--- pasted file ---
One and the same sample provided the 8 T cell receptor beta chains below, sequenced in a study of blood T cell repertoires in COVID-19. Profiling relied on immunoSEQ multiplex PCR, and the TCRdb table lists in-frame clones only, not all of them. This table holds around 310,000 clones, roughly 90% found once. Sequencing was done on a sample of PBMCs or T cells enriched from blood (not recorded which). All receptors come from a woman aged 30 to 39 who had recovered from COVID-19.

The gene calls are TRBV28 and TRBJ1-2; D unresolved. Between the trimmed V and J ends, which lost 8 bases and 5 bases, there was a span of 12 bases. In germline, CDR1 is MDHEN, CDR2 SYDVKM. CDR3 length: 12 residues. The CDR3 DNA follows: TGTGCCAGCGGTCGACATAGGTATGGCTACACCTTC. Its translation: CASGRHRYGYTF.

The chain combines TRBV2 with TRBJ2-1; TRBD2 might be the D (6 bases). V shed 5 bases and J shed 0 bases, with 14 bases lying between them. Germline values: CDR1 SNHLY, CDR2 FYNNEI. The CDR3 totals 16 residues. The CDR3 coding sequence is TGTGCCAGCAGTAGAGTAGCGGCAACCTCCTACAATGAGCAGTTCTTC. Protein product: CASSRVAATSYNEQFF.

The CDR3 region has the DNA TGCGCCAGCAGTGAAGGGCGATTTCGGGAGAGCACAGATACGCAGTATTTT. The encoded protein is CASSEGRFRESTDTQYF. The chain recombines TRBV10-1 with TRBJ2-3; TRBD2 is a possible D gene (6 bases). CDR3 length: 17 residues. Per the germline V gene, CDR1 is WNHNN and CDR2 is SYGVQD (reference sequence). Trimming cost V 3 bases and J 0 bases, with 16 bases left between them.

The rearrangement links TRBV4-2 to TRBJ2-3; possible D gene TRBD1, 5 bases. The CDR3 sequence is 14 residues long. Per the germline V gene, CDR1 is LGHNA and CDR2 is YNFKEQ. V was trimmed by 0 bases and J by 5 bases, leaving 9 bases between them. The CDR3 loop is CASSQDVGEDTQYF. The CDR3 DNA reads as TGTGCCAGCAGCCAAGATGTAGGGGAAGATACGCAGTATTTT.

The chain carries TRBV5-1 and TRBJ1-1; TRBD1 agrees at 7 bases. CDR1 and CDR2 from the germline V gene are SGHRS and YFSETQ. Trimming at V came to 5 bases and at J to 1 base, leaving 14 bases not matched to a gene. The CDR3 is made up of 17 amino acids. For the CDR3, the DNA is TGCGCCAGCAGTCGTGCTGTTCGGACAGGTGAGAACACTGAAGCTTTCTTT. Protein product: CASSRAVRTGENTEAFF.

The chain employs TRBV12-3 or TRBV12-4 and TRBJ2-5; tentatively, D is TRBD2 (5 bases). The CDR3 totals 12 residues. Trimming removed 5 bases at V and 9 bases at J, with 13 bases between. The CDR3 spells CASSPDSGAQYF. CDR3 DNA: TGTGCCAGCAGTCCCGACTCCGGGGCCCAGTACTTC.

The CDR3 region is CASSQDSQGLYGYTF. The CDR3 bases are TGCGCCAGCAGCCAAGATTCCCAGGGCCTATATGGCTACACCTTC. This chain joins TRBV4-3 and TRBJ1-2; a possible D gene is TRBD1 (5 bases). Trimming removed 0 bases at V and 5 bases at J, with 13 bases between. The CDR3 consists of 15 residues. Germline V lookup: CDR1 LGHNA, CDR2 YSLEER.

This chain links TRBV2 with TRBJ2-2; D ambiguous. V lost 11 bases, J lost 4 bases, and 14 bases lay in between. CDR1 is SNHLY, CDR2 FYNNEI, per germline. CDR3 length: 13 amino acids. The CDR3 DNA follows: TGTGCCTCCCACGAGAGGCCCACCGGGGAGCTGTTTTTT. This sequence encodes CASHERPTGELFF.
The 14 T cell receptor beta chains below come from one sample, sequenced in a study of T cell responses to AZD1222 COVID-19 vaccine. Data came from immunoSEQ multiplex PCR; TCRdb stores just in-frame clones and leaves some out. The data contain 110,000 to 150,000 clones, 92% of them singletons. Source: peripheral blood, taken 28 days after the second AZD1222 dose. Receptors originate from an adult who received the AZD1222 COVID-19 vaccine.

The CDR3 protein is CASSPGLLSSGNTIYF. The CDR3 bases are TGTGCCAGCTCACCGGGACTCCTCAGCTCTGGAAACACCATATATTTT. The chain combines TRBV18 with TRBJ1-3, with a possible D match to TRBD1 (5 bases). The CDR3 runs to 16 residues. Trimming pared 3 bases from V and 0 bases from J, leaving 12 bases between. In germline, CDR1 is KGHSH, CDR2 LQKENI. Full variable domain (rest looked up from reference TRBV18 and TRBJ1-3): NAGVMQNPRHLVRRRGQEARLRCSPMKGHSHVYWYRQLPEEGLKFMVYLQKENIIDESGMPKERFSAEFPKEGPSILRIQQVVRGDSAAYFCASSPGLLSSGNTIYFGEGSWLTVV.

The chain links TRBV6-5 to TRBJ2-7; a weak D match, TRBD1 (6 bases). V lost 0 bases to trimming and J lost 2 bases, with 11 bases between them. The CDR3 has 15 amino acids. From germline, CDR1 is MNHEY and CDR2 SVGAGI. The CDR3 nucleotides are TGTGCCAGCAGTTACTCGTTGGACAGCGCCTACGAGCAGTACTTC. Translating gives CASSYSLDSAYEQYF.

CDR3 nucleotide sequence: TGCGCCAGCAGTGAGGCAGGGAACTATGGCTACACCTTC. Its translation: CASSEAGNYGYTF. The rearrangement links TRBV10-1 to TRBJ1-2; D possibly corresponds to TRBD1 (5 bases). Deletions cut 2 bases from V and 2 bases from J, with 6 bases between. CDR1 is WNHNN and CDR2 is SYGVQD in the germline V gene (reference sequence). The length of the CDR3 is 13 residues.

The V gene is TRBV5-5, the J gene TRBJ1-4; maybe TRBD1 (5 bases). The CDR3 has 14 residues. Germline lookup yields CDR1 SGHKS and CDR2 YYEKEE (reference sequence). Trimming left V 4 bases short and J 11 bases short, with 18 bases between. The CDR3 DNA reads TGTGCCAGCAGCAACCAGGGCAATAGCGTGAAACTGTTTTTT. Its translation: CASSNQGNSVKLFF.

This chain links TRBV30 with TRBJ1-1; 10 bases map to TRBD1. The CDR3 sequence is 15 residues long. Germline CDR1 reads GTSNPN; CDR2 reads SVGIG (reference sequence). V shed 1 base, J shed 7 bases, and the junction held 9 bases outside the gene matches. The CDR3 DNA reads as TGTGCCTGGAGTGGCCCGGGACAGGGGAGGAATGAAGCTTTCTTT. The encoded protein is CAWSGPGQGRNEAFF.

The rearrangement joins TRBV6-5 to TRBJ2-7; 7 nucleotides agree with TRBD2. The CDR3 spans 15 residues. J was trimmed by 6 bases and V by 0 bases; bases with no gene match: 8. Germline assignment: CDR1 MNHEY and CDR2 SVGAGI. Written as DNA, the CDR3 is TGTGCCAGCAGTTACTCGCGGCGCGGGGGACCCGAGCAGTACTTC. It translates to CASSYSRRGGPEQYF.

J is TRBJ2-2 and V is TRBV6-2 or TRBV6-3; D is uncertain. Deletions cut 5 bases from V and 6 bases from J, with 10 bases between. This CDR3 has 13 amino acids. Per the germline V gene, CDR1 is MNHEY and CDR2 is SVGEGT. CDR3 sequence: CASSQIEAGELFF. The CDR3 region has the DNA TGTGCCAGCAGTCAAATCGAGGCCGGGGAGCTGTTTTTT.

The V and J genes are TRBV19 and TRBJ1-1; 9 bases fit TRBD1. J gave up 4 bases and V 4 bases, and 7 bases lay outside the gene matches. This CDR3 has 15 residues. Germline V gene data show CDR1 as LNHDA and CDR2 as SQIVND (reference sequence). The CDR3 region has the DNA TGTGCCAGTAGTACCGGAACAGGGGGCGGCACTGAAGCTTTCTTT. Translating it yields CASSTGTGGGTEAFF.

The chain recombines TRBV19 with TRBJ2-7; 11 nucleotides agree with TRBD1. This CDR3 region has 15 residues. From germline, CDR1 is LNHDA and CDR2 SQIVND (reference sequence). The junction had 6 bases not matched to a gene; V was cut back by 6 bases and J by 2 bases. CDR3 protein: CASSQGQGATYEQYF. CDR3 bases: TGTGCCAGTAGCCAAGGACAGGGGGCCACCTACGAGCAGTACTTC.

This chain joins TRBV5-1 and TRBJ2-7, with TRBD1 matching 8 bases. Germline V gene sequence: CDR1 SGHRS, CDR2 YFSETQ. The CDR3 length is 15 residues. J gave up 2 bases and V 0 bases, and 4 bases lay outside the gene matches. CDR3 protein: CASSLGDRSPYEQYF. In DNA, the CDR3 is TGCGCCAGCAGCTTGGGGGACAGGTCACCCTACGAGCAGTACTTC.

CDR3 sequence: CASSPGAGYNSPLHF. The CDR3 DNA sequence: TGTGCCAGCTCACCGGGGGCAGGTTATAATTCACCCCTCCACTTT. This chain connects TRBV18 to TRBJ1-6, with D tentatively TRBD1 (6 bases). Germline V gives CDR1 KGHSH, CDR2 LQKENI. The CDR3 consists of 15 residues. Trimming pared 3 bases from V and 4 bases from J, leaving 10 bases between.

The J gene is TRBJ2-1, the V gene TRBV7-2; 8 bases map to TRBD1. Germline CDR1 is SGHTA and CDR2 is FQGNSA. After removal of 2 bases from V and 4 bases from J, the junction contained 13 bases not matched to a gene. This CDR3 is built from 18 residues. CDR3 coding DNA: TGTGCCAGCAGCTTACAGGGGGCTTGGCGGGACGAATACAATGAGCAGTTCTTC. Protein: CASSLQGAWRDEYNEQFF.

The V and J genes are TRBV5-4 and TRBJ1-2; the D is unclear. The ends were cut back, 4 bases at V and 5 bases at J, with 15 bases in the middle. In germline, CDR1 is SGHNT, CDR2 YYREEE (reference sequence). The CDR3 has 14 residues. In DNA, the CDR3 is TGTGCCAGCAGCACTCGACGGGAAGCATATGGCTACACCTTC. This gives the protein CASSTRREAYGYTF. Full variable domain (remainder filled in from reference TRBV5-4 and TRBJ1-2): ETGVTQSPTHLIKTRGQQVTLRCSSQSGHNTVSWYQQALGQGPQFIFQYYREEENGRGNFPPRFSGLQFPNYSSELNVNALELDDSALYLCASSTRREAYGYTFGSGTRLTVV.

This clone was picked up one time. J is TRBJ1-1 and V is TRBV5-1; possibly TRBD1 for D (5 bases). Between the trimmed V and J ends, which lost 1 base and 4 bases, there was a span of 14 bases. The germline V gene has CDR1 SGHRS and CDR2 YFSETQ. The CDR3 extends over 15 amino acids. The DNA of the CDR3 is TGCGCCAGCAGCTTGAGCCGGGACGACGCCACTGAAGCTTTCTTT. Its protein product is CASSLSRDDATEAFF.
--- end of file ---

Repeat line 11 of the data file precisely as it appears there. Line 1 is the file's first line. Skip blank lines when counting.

The CDR3 protein is CASSPGLLSSGNTIYF. The CDR3 bases are TGTGCCAGCTCACCGGGACTCCTCAGCTCTGGAAACACCATATATTTT. The chain combines TRBV18 with TRBJ1-3, with a possible D match to TRBD1 (5 bases). The CDR3 runs to 16 residues. Trimming pared 3 bases from V and 0 bases from J, leaving 12 bases between. In germline, CDR1 is KGHSH, CDR2 LQKENI. Full variable domain (rest looked up from reference TRBV18 and TRBJ1-3): NAGVMQNPRHLVRRRGQEARLRCSPMKGHSHVYWYRQLPEEGLKFMVYLQKENIIDESGMPKERFSAEFPKEGPSILRIQQVVRGDSAAYFCASSPGLLSSGNTIYFGEGSWLTVV.